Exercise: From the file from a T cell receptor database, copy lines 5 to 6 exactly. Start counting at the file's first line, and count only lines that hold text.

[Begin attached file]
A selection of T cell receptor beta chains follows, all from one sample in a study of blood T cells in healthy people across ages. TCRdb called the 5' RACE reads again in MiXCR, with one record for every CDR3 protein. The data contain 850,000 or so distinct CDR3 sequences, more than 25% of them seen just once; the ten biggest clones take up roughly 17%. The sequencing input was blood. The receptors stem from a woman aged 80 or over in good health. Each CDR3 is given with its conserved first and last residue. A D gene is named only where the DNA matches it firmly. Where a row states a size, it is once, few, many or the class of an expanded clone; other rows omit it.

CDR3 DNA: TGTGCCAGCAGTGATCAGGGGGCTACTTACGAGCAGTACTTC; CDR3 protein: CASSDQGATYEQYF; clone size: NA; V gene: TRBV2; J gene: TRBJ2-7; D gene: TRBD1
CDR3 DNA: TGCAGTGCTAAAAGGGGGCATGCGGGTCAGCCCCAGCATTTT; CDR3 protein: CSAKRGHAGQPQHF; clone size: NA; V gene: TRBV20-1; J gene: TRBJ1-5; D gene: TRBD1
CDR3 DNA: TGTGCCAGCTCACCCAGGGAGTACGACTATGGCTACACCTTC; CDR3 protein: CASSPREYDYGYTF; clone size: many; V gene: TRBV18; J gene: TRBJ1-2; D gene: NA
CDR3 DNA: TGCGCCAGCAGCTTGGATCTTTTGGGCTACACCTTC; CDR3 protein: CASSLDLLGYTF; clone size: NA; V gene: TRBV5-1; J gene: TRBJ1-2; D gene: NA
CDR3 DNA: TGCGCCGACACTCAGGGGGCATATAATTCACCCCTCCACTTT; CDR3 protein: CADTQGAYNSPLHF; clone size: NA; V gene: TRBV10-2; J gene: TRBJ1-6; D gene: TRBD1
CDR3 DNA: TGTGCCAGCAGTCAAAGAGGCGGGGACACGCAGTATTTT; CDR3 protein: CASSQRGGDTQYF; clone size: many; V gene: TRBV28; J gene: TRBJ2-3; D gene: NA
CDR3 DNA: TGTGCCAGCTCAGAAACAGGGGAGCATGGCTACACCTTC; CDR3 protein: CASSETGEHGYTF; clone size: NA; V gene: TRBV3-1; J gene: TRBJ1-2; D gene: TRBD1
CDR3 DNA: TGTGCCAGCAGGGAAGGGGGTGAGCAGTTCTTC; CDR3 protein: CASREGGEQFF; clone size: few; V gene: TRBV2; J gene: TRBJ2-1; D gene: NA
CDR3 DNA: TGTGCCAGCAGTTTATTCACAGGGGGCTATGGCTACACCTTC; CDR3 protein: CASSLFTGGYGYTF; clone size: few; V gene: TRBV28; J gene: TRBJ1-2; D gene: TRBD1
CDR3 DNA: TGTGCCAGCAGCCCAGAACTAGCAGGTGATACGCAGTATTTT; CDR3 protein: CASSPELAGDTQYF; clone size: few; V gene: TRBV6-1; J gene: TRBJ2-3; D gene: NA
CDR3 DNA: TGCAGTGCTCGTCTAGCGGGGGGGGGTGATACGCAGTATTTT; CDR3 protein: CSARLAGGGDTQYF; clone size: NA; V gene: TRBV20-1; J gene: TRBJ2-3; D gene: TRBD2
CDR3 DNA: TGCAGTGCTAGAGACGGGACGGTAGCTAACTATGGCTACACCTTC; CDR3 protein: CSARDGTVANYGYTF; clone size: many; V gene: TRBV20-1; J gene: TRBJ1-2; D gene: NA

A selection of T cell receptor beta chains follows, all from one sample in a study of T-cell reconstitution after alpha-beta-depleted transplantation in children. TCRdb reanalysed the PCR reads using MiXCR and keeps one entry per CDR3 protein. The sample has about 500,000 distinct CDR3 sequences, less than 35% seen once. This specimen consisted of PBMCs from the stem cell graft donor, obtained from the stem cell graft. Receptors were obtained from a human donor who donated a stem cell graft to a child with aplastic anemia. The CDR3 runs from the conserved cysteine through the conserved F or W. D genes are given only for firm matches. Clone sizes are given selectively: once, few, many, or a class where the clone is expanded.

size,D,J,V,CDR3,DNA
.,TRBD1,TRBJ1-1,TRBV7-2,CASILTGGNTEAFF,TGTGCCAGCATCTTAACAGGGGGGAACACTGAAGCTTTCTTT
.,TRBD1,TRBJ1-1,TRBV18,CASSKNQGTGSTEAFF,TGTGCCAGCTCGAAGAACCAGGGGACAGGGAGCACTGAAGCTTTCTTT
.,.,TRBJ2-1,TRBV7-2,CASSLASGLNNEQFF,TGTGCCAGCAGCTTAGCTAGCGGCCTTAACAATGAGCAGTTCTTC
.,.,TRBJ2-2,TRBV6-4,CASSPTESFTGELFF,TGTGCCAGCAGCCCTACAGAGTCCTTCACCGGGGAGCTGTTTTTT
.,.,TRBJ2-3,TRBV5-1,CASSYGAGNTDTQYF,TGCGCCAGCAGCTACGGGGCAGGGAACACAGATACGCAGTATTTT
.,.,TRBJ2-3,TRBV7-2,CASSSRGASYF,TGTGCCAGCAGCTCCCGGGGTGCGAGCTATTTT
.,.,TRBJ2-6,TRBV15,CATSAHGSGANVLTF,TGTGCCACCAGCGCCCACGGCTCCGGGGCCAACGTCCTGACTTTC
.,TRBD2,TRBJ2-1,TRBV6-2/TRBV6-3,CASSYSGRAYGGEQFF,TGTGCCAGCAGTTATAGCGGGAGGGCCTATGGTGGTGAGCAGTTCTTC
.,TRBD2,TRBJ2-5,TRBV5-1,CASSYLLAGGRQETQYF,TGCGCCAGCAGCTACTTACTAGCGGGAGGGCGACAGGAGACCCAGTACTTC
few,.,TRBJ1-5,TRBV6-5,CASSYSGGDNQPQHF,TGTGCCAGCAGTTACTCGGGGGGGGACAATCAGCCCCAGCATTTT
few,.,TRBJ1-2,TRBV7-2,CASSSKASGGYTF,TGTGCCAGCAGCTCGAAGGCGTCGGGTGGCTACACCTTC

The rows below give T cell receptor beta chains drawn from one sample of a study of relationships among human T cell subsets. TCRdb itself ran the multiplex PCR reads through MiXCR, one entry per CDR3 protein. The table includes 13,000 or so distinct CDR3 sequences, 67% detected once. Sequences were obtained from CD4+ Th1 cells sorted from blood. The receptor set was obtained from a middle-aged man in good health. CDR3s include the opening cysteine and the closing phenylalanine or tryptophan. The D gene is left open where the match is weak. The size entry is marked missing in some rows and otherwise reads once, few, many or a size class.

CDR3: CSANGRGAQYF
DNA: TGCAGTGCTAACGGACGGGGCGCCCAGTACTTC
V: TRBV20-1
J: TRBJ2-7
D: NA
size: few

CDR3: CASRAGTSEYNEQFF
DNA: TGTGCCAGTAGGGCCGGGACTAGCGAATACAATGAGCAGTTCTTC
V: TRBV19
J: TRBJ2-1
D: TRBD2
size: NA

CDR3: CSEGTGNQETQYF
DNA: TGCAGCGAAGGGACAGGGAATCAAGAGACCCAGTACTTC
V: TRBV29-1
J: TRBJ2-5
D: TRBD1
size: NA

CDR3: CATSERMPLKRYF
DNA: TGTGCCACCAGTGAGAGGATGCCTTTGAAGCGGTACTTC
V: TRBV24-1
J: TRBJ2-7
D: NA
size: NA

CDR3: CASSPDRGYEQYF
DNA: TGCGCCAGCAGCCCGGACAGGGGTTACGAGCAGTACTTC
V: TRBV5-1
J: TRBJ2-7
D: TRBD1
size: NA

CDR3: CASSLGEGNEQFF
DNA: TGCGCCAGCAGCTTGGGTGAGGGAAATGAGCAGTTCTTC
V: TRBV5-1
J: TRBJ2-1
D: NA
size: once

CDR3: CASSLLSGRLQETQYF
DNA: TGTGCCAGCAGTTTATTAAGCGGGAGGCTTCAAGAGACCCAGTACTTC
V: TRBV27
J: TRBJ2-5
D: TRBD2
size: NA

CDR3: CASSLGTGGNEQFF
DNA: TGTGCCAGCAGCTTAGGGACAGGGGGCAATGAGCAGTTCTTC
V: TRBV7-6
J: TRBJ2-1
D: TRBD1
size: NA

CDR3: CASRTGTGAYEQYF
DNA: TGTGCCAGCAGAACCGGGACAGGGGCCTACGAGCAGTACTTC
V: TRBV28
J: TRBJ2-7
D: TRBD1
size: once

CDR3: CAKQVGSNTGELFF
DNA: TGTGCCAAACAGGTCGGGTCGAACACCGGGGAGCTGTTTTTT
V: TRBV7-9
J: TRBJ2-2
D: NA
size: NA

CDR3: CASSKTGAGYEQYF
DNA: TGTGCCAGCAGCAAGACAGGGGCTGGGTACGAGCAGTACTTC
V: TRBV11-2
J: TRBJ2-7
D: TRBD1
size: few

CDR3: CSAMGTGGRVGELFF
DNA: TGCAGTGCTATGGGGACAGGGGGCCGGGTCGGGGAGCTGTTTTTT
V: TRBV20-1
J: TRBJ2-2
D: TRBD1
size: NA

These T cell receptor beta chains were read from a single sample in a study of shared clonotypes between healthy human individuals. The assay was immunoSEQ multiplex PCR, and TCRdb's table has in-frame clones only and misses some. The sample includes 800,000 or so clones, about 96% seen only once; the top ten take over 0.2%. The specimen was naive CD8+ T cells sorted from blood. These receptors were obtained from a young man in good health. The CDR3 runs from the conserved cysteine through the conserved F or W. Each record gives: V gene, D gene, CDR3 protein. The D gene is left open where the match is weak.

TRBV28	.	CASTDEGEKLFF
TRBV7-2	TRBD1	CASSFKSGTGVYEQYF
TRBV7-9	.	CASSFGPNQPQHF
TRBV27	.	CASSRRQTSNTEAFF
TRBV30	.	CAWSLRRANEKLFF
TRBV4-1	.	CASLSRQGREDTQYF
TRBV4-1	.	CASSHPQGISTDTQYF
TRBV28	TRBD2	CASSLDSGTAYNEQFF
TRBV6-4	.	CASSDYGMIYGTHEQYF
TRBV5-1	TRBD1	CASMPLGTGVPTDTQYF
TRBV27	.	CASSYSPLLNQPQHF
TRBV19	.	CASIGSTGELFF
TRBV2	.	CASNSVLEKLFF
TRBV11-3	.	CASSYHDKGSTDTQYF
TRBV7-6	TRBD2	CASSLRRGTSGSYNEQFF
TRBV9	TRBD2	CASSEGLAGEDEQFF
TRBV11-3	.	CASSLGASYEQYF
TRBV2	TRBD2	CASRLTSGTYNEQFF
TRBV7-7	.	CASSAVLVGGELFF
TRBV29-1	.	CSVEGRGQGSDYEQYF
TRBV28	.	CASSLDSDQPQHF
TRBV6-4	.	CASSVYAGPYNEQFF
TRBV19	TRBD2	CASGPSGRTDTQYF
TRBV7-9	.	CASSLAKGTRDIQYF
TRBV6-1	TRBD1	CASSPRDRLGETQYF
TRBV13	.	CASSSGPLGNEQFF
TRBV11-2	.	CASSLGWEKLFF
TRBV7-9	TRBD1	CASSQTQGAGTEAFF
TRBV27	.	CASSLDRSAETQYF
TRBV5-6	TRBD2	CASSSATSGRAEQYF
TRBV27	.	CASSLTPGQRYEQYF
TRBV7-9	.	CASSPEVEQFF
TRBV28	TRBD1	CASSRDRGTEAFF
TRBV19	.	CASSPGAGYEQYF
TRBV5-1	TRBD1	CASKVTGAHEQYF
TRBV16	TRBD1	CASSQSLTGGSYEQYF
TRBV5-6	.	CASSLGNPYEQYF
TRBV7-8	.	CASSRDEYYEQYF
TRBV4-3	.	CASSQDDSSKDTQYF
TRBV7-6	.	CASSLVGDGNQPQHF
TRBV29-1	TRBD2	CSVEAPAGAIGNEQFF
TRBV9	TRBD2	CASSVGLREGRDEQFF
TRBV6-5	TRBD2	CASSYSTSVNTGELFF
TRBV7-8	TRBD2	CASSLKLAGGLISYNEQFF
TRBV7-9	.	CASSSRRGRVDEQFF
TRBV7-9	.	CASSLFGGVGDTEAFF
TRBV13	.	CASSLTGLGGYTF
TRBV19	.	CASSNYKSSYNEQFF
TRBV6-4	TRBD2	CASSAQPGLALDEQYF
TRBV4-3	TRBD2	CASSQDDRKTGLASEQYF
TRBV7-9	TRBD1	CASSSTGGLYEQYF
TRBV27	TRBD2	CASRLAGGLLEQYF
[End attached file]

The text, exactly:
CDR3 DNA: TGCGCCAGCAGCTTGGATCTTTTGGGCTACACCTTC; CDR3 protein: CASSLDLLGYTF; clone size: NA; V gene: TRBV5-1; J gene: TRBJ1-2; D gene: NA
CDR3 DNA: TGCGCCGACACTCAGGGGGCATATAATTCACCCCTCCACTTT; CDR3 protein: CADTQGAYNSPLHF; clone size: NA; V gene: TRBV10-2; J gene: TRBJ1-6; D gene: TRBD1